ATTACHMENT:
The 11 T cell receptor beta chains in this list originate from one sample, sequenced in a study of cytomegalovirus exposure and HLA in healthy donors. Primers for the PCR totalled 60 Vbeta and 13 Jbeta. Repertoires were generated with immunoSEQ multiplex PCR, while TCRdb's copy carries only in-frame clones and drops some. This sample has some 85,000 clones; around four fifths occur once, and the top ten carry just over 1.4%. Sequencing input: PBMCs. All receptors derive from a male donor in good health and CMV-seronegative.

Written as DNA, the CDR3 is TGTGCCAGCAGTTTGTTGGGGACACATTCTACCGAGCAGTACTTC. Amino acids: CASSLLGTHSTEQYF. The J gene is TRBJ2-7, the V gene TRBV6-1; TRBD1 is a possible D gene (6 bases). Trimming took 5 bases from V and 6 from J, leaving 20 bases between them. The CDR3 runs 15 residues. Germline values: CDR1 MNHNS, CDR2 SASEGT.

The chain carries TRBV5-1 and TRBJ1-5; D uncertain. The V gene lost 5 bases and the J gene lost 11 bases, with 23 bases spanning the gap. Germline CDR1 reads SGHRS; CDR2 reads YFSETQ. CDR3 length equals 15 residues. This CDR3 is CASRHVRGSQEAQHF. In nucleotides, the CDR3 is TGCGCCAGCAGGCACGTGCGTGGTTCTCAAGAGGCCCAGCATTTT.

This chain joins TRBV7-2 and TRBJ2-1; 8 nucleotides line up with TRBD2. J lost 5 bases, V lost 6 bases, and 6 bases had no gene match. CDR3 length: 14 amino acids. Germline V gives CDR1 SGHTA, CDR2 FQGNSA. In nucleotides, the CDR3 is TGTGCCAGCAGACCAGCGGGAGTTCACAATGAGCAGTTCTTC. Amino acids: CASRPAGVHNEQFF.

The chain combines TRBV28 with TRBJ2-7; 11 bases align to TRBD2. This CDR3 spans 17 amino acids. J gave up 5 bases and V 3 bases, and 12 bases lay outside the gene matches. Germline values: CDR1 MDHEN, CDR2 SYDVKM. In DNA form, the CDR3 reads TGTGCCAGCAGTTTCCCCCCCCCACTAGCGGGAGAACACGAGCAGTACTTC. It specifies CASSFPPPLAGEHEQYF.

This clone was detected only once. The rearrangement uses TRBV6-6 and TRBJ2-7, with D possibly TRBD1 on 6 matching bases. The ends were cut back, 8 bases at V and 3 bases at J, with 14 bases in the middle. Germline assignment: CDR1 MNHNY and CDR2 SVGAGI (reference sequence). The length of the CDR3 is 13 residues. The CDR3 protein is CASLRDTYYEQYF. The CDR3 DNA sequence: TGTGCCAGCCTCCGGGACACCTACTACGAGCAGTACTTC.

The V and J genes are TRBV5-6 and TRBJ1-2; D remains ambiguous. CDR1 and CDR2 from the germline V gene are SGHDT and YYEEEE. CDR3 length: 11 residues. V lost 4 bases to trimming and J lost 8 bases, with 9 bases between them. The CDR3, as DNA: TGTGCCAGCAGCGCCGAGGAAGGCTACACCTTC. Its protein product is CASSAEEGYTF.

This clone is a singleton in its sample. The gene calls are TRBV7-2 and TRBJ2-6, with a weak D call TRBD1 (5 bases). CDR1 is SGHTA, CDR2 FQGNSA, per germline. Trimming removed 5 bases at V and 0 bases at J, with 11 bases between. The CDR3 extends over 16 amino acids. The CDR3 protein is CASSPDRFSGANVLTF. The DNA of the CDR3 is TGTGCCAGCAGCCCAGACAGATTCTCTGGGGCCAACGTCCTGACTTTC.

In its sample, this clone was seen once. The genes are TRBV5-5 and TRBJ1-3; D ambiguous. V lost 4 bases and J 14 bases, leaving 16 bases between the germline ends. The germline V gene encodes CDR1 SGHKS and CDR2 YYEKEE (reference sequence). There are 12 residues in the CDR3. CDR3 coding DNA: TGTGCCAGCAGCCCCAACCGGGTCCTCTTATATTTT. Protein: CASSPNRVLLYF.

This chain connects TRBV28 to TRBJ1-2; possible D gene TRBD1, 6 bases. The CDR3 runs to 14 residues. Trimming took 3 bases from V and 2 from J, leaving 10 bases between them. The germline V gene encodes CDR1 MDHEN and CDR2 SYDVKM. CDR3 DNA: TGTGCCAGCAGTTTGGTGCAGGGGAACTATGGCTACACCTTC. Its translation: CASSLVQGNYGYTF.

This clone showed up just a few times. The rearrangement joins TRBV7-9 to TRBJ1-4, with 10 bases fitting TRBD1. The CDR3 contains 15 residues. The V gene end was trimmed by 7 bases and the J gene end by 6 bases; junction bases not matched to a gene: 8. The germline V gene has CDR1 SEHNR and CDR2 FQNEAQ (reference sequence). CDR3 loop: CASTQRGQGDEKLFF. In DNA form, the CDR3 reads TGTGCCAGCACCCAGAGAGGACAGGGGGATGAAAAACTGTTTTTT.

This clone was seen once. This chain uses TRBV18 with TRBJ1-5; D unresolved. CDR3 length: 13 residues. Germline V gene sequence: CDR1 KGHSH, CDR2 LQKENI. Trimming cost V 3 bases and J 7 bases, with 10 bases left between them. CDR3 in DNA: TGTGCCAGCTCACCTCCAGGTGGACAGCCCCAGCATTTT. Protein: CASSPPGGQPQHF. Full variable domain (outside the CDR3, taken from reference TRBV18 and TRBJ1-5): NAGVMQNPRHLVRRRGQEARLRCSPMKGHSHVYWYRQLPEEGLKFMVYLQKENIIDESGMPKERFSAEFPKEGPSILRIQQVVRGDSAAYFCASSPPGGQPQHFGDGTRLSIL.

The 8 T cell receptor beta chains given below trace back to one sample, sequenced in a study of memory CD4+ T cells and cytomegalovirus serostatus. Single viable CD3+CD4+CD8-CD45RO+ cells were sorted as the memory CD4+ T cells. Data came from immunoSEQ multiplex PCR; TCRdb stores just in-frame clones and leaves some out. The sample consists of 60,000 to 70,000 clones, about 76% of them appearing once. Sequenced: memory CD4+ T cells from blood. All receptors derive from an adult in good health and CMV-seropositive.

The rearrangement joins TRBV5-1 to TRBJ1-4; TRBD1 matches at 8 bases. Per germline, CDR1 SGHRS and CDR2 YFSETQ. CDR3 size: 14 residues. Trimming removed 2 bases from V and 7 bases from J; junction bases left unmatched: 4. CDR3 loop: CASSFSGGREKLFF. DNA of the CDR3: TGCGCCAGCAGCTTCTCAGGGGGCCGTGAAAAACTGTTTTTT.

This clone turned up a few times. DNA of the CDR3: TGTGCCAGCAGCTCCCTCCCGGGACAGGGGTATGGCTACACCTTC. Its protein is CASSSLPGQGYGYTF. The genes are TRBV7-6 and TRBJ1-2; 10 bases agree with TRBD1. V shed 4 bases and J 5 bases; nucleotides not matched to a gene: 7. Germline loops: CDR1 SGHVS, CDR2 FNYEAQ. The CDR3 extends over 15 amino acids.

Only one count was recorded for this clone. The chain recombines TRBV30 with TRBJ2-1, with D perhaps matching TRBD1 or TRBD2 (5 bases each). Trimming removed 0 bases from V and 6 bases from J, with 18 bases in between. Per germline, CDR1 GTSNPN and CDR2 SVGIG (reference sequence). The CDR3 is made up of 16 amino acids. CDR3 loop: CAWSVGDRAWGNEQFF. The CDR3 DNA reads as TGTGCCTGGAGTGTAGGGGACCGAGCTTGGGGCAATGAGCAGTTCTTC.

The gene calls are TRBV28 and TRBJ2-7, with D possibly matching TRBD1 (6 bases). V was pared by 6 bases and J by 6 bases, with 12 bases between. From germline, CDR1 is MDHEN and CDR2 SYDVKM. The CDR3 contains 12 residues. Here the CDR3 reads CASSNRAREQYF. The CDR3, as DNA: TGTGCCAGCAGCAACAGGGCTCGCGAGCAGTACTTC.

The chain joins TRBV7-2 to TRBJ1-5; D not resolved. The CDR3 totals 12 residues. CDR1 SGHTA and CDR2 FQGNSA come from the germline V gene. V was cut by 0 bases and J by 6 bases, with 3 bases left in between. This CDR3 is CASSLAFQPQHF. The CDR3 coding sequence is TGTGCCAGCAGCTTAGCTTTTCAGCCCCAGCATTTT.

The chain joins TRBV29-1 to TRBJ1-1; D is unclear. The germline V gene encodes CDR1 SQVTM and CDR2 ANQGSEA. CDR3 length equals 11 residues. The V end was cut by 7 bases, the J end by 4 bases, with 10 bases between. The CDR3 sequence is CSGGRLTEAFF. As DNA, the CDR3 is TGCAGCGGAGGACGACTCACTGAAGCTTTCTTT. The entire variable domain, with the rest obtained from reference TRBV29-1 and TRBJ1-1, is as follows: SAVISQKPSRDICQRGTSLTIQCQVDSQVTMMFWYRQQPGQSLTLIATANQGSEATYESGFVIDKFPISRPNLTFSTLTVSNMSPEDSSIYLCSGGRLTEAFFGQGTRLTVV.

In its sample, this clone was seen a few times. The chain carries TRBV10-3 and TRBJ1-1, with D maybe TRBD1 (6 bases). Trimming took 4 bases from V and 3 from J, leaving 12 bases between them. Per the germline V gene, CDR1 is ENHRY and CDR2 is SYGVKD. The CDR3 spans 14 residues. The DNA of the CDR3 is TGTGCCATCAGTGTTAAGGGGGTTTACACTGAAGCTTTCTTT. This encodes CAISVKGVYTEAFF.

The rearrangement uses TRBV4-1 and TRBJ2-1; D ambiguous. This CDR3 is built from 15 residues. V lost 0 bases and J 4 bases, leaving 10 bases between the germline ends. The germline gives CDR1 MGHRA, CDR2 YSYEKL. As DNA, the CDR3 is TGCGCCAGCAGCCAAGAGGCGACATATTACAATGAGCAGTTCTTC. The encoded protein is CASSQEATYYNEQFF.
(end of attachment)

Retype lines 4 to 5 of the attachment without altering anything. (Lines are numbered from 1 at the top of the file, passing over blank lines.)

This chain joins TRBV7-2 and TRBJ2-1; 8 nucleotides line up with TRBD2. J lost 5 bases, V lost 6 bases, and 6 bases had no gene match. CDR3 length: 14 amino acids. Germline V gives CDR1 SGHTA, CDR2 FQGNSA. In nucleotides, the CDR3 is TGTGCCAGCAGACCAGCGGGAGTTCACAATGAGCAGTTCTTC. Amino acids: CASRPAGVHNEQFF.

The chain combines TRBV28 with TRBJ2-7; 11 bases align to TRBD2. This CDR3 spans 17 amino acids. J gave up 5 bases and V 3 bases, and 12 bases lay outside the gene matches. Germline values: CDR1 MDHEN, CDR2 SYDVKM. In DNA form, the CDR3 reads TGTGCCAGCAGTTTCCCCCCCCCACTAGCGGGAGAACACGAGCAGTACTTC. It specifies CASSFPPPLAGEHEQYF.